As with hyperbole, understatement also occurs in poetry and other genres.

Remember that understatement deliberately downplays a situation’s importance and that writers often use it to achieve an ironic or humorous effect. Consider these examples:

A photograph portrait of Mark Twain in his later years. He is wearing a suit and vest typical of the late 19th century.

Source: MarkTwain.LOC, Wikimedia

A painted portrait of William Shakespeare. He is a middle aged man wearing a dark garment that has a white collar.

Source: William Shakespeare Chandos Portrait, Wikimedia

Mark Twain: “The report of my death was an exaggeration.”

Mercutio in Shakespeare’s Romeo and Juliet (speaking of the stab wound that will kill him): “’tis not so deep as a well, nor so wide as a church-door, but ’tis enough, ’twill serve . . .” (Act III,
scene i)

Robert Frost’s poem “Fire and Ice” is often cited as an example of understatement. Before you read the poem, think about the meaning of the last word of the poem, “suffice.” To suffice is “to adequately meet or satisfy a need.“ For example, you might say, “A brief note will suffice” or “These rations will suffice until next week.” Now read the poem and look for at least one example of understatement.

A photograph of a statue of the poet Robert Frost

Source: Bob, misterbisson, Flickr

Fire and Ice

Some say the world will end in fire,
Some say in ice.
From what I’ve tasted of desire
I hold with those who favor fire.
But if I had to perish twice,
I think I know enough of hate
To say that for destruction ice
Is also great
And would suffice.

take notes icon “Fire and Ice” was published in 1920 shortly after the conclusion of World War I. Using your notes, answer these questions about the poem. When you are finished, check your understanding to see some possible responses.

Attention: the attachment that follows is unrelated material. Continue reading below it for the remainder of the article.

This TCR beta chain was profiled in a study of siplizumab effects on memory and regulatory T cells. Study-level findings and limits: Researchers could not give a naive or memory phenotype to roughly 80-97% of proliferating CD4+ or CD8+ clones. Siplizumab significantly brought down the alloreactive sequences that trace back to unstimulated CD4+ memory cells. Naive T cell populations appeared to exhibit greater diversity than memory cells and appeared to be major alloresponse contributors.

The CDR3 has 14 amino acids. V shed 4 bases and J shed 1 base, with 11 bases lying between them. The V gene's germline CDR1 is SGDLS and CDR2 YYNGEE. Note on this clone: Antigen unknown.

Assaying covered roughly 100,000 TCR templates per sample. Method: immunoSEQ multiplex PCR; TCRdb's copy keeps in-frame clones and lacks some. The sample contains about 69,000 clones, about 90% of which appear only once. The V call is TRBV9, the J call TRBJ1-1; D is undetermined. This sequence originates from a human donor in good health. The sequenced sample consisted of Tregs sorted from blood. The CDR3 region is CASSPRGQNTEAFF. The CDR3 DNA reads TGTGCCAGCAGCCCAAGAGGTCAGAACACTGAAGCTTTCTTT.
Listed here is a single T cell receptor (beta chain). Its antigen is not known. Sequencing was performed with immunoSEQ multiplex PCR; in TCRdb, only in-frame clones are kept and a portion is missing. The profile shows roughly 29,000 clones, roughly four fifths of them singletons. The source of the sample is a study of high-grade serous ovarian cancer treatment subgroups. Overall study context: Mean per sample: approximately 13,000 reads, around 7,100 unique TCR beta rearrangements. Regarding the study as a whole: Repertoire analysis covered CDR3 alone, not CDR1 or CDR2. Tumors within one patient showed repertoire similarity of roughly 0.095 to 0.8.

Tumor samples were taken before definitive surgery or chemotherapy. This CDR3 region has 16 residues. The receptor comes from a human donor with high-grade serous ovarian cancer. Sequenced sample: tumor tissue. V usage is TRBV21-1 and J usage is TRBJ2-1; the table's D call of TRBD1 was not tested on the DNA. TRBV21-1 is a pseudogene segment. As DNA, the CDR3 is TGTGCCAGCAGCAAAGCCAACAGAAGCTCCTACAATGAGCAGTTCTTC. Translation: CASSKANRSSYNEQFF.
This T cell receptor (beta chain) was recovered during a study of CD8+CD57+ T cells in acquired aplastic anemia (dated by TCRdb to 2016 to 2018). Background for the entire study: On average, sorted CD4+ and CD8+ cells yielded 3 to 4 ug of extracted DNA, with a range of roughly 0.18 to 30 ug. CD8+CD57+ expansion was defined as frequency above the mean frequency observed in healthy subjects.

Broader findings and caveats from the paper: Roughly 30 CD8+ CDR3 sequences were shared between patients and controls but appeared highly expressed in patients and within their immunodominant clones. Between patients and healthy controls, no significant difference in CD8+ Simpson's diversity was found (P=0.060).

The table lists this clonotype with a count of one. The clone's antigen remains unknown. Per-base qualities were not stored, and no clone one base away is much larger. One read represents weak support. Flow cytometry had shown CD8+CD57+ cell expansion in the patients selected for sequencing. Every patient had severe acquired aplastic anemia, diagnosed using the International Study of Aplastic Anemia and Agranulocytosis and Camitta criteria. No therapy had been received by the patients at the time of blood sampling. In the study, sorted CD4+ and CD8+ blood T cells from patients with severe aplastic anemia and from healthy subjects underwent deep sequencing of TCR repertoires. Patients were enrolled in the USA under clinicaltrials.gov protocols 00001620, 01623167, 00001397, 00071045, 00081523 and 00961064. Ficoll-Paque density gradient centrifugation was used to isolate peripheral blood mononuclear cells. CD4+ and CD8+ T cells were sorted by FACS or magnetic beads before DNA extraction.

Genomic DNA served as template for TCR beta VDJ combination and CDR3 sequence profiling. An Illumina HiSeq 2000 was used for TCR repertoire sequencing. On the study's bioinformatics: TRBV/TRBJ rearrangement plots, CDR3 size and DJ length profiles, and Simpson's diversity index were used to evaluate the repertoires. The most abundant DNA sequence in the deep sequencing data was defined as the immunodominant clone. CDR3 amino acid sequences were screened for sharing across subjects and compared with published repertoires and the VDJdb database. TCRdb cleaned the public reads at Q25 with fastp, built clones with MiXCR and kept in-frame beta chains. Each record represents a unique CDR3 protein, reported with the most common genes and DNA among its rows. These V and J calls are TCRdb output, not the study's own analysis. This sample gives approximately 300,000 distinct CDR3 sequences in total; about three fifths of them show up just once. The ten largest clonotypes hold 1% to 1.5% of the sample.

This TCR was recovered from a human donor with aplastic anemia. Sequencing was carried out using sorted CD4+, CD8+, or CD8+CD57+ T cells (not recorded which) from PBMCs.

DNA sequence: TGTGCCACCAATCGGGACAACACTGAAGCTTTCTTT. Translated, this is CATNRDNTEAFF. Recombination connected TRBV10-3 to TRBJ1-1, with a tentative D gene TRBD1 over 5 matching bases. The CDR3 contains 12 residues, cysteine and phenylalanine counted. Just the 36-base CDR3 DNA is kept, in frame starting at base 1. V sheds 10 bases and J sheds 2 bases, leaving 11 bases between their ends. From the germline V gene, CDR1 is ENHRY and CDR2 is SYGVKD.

1. What are the two forces that Frost identifies as ways in which the world might end?

  2. Given that the poem was published after the “war to end all wars,” many critics believe that Frost was comparing natural forces (fire, ice) to common human feelings such as passion/love/desire (symbolized by fire) and hate (symbolized by ice). Frost is emphasizing what quality of both fire and ice in this poem?

  3. How does Frost understate that quality in the last line?
Check Your Understanding
Sample Responses:
  1. Fire and ice
  2. Destructiveness
  3. Frost calmly states that either force—fiery passion or cold hate—will be adequate to bring about the destruction of the world. Using such a routine, unemotional word as “suffice” to talk about total devastation is an understatement.

As you apply what you have learned in this lesson to your reading, remember that hyperbole and understatement help communicate messages imaginatively. You won’t need to look far for hyperbole (for example, “Everything’s bigger in Texas”). You probably won’t have trouble finding understatement in certain kinds of writing either (for example, “Robert Frost knew a thing or two about writing poetry”). Hyperbole and understatement provide emphasis, and they add meaning and interest to texts.